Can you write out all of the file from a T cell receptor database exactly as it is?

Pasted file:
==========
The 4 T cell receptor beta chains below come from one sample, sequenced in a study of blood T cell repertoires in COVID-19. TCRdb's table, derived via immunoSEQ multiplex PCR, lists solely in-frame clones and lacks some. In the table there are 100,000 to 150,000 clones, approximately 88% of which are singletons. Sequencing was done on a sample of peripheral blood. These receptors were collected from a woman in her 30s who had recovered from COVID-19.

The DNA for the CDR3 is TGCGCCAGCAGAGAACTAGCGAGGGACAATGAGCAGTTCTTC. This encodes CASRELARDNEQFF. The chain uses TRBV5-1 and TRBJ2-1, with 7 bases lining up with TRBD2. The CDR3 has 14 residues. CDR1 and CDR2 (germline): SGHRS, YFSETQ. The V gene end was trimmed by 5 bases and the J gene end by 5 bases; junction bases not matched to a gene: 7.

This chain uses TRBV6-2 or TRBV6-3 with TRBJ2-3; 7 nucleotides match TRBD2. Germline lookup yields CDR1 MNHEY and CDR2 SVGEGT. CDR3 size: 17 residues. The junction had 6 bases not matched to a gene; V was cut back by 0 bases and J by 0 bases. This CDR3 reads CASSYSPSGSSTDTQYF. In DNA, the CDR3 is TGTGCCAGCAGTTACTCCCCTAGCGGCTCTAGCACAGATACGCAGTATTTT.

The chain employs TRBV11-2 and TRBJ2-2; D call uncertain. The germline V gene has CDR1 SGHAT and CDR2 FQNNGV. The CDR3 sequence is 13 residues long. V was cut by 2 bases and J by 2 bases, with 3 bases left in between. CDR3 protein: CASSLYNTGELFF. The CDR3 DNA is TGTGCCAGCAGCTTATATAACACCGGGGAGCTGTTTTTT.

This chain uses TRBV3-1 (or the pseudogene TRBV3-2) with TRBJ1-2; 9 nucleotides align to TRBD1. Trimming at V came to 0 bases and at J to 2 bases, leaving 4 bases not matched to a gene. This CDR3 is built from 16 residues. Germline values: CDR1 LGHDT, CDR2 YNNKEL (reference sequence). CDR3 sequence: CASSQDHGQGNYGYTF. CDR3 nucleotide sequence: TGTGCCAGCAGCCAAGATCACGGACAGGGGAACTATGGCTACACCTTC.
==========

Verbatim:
The 4 T cell receptor beta chains below come from one sample, sequenced in a study of blood T cell repertoires in COVID-19. TCRdb's table, derived via immunoSEQ multiplex PCR, lists solely in-frame clones and lacks some. In the table there are 100,000 to 150,000 clones, approximately 88% of which are singletons. Sequencing was done on a sample of peripheral blood. These receptors were collected from a woman in her 30s who had recovered from COVID-19.

The DNA for the CDR3 is TGCGCCAGCAGAGAACTAGCGAGGGACAATGAGCAGTTCTTC. This encodes CASRELARDNEQFF. The chain uses TRBV5-1 and TRBJ2-1, with 7 bases lining up with TRBD2. The CDR3 has 14 residues. CDR1 and CDR2 (germline): SGHRS, YFSETQ. The V gene end was trimmed by 5 bases and the J gene end by 5 bases; junction bases not matched to a gene: 7.

This chain uses TRBV6-2 or TRBV6-3 with TRBJ2-3; 7 nucleotides match TRBD2. Germline lookup yields CDR1 MNHEY and CDR2 SVGEGT. CDR3 size: 17 residues. The junction had 6 bases not matched to a gene; V was cut back by 0 bases and J by 0 bases. This CDR3 reads CASSYSPSGSSTDTQYF. In DNA, the CDR3 is TGTGCCAGCAGTTACTCCCCTAGCGGCTCTAGCACAGATACGCAGTATTTT.

The chain employs TRBV11-2 and TRBJ2-2; D call uncertain. The germline V gene has CDR1 SGHAT and CDR2 FQNNGV. The CDR3 sequence is 13 residues long. V was cut by 2 bases and J by 2 bases, with 3 bases left in between. CDR3 protein: CASSLYNTGELFF. The CDR3 DNA is TGTGCCAGCAGCTTATATAACACCGGGGAGCTGTTTTTT.

This chain uses TRBV3-1 (or the pseudogene TRBV3-2) with TRBJ1-2; 9 nucleotides align to TRBD1. Trimming at V came to 0 bases and at J to 2 bases, leaving 4 bases not matched to a gene. This CDR3 is built from 16 residues. Germline values: CDR1 LGHDT, CDR2 YNNKEL (reference sequence). CDR3 sequence: CASSQDHGQGNYGYTF. CDR3 nucleotide sequence: TGTGCCAGCAGCCAAGATCACGGACAGGGGAACTATGGCTACACCTTC.